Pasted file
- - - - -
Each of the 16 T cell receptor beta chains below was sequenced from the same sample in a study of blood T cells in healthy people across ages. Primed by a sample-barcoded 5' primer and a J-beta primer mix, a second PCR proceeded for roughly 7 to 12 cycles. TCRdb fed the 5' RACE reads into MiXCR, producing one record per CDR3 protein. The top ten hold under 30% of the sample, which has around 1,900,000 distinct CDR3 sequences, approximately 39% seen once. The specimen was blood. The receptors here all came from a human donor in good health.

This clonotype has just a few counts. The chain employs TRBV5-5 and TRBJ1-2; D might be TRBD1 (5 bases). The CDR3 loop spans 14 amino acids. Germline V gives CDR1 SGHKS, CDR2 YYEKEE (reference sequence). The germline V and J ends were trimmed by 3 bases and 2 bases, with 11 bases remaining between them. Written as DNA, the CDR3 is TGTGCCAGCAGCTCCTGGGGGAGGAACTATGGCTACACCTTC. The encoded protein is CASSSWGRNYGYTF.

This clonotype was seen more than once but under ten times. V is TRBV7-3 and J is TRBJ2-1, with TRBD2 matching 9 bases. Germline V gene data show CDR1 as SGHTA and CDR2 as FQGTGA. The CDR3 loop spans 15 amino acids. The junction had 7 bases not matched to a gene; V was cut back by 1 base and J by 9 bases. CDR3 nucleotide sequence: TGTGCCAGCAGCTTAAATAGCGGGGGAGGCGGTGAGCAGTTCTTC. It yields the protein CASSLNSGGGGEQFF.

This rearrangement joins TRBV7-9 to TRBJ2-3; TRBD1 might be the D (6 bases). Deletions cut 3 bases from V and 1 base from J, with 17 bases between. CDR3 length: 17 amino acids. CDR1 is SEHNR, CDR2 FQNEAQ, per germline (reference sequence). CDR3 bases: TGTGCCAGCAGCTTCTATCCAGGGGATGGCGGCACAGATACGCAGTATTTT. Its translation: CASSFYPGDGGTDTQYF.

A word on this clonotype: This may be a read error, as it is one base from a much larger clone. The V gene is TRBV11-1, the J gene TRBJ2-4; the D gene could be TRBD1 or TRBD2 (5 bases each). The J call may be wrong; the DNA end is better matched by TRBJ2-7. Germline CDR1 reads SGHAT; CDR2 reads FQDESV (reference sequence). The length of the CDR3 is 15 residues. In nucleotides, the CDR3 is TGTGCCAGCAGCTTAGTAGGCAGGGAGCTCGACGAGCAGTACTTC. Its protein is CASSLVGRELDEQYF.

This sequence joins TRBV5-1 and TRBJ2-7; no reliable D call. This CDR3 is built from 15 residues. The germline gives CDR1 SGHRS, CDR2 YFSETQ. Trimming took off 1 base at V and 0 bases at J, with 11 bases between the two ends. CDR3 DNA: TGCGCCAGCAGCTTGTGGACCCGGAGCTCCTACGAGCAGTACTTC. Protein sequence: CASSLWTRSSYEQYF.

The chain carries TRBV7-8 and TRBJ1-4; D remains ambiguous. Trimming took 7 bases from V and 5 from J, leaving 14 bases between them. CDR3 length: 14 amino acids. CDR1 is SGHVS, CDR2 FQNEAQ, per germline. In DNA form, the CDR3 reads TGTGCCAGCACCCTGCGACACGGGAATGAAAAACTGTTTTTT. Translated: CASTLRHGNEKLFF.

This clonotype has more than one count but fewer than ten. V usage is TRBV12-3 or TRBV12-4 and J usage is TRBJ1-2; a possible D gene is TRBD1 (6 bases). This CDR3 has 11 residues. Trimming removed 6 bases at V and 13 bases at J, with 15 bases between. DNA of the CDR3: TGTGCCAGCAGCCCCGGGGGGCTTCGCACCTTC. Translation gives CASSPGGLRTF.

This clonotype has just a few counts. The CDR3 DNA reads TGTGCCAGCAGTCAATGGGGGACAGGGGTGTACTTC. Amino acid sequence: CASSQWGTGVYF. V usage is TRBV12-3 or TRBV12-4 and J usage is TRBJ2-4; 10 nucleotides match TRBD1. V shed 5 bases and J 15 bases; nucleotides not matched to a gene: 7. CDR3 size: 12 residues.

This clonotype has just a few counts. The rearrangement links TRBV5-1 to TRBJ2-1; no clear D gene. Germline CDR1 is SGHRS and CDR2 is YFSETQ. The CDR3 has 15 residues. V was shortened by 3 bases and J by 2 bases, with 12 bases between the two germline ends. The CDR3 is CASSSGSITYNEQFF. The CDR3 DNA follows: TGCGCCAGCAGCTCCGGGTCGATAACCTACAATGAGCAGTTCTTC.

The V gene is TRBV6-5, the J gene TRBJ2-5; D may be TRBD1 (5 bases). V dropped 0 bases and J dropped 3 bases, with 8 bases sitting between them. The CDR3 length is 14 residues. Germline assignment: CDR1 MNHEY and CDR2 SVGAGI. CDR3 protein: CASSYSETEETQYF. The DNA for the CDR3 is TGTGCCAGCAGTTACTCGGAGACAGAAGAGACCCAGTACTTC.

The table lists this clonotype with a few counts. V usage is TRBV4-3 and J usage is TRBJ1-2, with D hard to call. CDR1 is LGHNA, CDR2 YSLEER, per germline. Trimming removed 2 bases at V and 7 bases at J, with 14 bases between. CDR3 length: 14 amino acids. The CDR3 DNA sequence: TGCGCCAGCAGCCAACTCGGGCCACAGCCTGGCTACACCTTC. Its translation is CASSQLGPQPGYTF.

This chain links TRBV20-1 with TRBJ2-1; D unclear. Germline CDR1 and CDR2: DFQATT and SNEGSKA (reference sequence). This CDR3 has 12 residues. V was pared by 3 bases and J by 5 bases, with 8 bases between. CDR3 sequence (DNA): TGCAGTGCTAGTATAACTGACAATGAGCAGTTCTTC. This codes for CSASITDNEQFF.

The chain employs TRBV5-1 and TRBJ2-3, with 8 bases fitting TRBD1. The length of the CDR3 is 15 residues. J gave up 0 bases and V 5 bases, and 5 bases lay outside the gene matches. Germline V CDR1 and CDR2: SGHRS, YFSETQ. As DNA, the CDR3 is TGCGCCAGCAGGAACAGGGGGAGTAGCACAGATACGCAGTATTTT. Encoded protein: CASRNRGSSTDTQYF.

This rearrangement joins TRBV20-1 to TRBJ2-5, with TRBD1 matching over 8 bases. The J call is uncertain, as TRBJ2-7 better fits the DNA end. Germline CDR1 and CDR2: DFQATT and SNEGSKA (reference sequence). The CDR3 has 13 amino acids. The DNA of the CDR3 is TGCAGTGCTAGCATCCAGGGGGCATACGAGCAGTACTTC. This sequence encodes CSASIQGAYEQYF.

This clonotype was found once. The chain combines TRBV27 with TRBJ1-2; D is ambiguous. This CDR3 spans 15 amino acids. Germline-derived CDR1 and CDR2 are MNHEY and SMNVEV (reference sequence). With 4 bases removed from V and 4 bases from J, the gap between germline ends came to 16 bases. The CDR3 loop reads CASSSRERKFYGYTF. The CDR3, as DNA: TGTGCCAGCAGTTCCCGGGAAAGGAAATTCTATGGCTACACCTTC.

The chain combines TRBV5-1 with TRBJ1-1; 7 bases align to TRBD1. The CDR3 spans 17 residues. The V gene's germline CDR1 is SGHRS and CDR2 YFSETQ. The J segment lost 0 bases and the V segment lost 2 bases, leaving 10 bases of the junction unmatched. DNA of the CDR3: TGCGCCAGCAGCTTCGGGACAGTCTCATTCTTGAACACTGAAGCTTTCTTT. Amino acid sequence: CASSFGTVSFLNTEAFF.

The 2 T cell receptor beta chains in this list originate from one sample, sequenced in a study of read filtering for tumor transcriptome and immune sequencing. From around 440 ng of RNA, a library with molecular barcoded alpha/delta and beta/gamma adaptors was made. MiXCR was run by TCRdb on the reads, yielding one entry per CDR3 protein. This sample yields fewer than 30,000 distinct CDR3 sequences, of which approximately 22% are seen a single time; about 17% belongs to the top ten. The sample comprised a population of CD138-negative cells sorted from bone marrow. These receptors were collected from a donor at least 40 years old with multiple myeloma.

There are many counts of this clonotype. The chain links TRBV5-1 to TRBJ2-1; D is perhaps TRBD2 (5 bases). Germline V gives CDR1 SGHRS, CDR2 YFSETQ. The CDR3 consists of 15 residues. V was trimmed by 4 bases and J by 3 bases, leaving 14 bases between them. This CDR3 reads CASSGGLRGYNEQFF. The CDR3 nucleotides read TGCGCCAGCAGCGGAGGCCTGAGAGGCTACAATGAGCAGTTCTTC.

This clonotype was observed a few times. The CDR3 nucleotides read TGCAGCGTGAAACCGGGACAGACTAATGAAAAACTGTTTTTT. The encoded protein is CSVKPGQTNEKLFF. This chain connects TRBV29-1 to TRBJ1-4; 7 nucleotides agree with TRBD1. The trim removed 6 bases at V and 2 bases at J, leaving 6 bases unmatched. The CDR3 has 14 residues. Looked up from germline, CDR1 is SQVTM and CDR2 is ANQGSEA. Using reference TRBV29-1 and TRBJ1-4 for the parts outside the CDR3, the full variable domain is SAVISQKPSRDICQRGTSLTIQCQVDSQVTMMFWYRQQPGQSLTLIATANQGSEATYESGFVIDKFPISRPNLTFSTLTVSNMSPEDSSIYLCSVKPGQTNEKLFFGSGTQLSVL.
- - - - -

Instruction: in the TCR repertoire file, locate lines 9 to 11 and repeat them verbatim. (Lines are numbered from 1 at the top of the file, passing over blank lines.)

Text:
This clonotype has just a few counts. The CDR3 DNA reads TGTGCCAGCAGTCAATGGGGGACAGGGGTGTACTTC. Amino acid sequence: CASSQWGTGVYF. V usage is TRBV12-3 or TRBV12-4 and J usage is TRBJ2-4; 10 nucleotides match TRBD1. V shed 5 bases and J 15 bases; nucleotides not matched to a gene: 7. CDR3 size: 12 residues.

This clonotype has just a few counts. The rearrangement links TRBV5-1 to TRBJ2-1; no clear D gene. Germline CDR1 is SGHRS and CDR2 is YFSETQ. The CDR3 has 15 residues. V was shortened by 3 bases and J by 2 bases, with 12 bases between the two germline ends. The CDR3 is CASSSGSITYNEQFF. The CDR3 DNA follows: TGCGCCAGCAGCTCCGGGTCGATAACCTACAATGAGCAGTTCTTC.

The V gene is TRBV6-5, the J gene TRBJ2-5; D may be TRBD1 (5 bases). V dropped 0 bases and J dropped 3 bases, with 8 bases sitting between them. The CDR3 length is 14 residues. Germline assignment: CDR1 MNHEY and CDR2 SVGAGI. CDR3 protein: CASSYSETEETQYF. The DNA for the CDR3 is TGTGCCAGCAGTTACTCGGAGACAGAAGAGACCCAGTACTTC.